tab qf019_location_2006_1

   QF019_LOCATION_2006_1 |      Freq.     Percent        Cum.
    n'etaitpas encore ne |          1        0.00        0.00
                      -8 |          2        0.00        0.01
                      +8 |          1        0.00        0.01
                     --8 |          2        0.00        0.01
                      -0 |          1        0.00        0.02
                      -5 |          1        0.00        0.02
                      -7 |          1        0.00        0.02
                      -8 |      3,508        7.89        7.91
       -8   PAS  VIVANTE |          1        0.00        7.92
     -8  PAS  ENCORE  NE |          1        0.00        7.92
                     -8. |          2        0.00        7.92
                      -9 |         10        0.02        7.95
                     .-8 |         30        0.07        8.01
                    ..-8 |          1        0.00        8.02
                       0 |         31        0.07        8.09
                    1720 |          1        0.00        8.09
                      50 |          4        0.01        8.10
                    7010 |         45        0.10        8.20
                    7020 |         10        0.02        8.22
                    7030 |          1        0.00        8.22
                    7052 |          3        0.01        8.23
                    7053 |          3        0.01        8.24
                    7054 |          4        0.01        8.25
                    7065 |          1        0.00        8.25
                    7071 |          6        0.01        8.26
                   70710 |          1        0.00        8.26
                    7073 |          9        0.02        8.28
                    7074 |          8        0.02        8.30
                    7075 |          1        0.00        8.30
                    7076 |          8        0.02        8.32
                    7090 |         10        0.02        8.34
                    7094 |          4        0.01        8.35
                       8 |          2        0.00        8.36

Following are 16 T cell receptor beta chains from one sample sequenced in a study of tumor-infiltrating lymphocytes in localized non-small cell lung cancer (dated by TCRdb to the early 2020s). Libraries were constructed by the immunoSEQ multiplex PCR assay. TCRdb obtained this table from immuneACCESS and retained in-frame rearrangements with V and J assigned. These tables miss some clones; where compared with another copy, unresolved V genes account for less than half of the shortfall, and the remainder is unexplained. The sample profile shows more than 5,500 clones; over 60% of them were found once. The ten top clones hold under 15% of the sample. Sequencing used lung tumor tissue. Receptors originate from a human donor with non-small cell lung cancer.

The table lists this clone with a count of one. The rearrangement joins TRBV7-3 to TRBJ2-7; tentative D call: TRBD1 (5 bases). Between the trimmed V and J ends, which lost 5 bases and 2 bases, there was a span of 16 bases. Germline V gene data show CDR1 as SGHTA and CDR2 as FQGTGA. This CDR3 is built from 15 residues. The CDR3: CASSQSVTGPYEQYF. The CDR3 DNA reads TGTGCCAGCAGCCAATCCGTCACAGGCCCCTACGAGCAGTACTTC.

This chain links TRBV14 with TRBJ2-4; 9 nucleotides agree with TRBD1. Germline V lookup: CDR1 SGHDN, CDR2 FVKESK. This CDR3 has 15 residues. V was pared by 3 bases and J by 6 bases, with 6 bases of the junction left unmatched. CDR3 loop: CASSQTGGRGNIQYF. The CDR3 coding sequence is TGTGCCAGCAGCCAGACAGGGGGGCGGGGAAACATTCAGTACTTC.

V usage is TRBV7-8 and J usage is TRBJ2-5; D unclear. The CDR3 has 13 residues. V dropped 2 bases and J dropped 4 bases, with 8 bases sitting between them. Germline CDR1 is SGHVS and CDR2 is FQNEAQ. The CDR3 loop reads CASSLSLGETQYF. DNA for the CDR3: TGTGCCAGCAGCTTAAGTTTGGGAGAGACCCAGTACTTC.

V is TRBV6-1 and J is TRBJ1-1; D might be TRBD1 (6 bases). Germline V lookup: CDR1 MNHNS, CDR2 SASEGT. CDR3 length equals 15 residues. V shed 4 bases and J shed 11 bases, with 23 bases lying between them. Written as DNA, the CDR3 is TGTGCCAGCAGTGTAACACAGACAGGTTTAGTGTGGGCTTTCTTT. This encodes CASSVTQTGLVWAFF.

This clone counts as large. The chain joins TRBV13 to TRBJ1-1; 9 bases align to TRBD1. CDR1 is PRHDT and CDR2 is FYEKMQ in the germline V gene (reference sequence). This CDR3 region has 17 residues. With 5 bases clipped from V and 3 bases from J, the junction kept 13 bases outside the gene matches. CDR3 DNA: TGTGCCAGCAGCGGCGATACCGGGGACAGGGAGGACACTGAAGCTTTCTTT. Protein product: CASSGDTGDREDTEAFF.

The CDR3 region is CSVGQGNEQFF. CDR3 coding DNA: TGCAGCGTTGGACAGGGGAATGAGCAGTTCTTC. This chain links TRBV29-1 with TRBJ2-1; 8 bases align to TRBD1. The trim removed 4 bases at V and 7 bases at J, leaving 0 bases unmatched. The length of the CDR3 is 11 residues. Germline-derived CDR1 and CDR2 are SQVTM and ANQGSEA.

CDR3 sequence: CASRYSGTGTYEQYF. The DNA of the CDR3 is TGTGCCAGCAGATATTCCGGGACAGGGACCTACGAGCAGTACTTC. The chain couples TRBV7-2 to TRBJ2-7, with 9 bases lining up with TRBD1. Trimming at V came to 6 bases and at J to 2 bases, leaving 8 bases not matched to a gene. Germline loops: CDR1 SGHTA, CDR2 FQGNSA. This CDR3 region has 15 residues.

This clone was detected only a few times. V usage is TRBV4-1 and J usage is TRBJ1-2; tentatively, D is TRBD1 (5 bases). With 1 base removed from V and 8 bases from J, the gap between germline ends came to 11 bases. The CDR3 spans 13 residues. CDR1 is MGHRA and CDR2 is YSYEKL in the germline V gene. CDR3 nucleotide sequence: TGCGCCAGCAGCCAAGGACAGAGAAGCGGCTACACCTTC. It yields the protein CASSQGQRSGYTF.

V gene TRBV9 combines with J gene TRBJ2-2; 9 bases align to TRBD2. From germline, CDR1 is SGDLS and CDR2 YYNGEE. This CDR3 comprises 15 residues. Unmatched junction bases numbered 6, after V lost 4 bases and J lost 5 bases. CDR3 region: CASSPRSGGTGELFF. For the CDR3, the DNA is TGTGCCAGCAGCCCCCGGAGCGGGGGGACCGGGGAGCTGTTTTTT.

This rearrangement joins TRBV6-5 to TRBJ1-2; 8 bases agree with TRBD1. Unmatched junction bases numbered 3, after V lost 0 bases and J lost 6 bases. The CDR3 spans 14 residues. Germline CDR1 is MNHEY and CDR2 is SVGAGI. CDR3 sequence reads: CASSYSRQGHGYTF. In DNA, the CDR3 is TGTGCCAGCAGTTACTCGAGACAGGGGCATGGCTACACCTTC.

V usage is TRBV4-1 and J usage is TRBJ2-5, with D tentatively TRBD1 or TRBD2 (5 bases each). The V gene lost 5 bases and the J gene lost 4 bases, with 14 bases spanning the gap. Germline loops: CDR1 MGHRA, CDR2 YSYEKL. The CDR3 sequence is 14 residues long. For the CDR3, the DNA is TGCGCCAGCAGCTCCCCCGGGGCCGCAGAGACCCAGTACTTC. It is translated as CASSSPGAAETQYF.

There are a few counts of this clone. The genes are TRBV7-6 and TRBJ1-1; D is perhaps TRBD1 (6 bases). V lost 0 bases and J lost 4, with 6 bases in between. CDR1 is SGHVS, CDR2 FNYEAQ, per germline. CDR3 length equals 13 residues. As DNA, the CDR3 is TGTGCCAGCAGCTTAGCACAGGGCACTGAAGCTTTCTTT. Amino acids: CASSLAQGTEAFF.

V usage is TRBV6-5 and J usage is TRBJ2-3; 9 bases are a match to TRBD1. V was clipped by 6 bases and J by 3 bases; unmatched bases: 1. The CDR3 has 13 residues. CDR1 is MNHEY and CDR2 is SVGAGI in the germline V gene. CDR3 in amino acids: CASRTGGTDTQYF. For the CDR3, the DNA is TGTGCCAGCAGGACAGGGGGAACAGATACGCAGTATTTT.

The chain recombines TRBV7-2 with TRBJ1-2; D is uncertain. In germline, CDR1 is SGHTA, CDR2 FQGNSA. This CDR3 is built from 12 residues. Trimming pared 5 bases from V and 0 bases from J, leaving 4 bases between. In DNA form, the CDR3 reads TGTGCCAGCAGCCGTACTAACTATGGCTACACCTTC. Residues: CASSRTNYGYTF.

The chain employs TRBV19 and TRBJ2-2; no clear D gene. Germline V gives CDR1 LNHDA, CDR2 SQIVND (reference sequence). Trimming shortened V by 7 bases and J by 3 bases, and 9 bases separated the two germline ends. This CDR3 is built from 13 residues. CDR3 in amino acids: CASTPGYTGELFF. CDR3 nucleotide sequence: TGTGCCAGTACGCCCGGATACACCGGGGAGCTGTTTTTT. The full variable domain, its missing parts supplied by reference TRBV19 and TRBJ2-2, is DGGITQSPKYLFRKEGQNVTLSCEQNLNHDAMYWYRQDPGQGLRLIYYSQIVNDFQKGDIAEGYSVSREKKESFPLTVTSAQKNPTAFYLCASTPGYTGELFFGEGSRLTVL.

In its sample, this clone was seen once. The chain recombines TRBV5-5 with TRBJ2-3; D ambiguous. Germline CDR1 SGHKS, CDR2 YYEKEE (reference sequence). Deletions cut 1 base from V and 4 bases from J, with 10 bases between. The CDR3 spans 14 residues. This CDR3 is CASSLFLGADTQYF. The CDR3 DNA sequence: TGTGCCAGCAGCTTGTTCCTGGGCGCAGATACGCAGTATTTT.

A-8 |          2        0.00        8.36
                      A0 |          3        0.01        8.37
                      A1 |     37,165       83.64       92.01
                    A1-8 |          1        0.00       92.01
                     A1. |          8        0.02       92.03
                   A1... |          1        0.00       92.03
                     A1… |          1        0.00       92.03
                      A2 |      1,962        4.42       96.45
                      A3 |        401        0.90       97.35
                      A4 |         94        0.21       97.56
                      A5 |         41        0.09       97.66
                      A6 |        740        1.67       99.32
                      A7 |         55        0.12       99.44
Dans  leventre  desamere |          1        0.00       99.45
      N'etait encore nee |          1        0.00       99.45
  N'etait pas  encore ne |          1        0.00       99.45
   N'etait pas encore ne |          5        0.01       99.46
  N'etait pas encore nee |          1        0.00       99.46
   N'etait pas encore né |          1        0.00       99.47
       N'était encore né |          1        0.00       99.47
   N'était pas encore né |          3        0.01       99.48
                     NON |          4        0.01       99.48
                       O |          1        0.00       99.49
     PAS  NE  EN  2007   |          1        0.00       99.49
           PAS ENCORE NE |          2        0.00       99.49
                   Pa ne |          2        0.00       99.50
                 Pas  ne |          1        0.00       99.50
              Pas encore |          1        0.00       99.50
           Pas encore ne |          5        0.01       99.51
                  Pas ne |        159        0.36       99.87
                  Pas né |          1        0.00       99.87
                   Pasne |          1        0.00       99.88
                  Ventre |          1        0.00       99.88
                      _8 |          1        0.00       99.88
                  pas ne |         49        0.11       99.99
                  pas né |          1        0.00       99.99
                   pasne |          3        0.01      100.00
                   Total |     44,435      100.00

Monday, July 16, 2012

Data from the Congo.

One of the things I'm doing this summer is data entry. At the moment I've data in from 15 villages, another 11 are still to come (the enumerator teams are still in the field). This data has been collected over the last seven months (non-stop work by the teams) and includes data from the village mapping we did in each of these villages. That is, we conducted a survey with ALL the households in these villages (more here). Moreover, we also did networked lab-in-the-field experiments in each of these villages (more here). On average each of the piles on the picture below contains 200 sheets: around 150 for the household surveys (each household is a sheet), and another 50 for the games. The mapping survey and manual can be found here and here, respectively. The player survey can be found here. If you count well, though, the picture below has 17 piles. In addition to the data from the 15 villages I collected two additional things: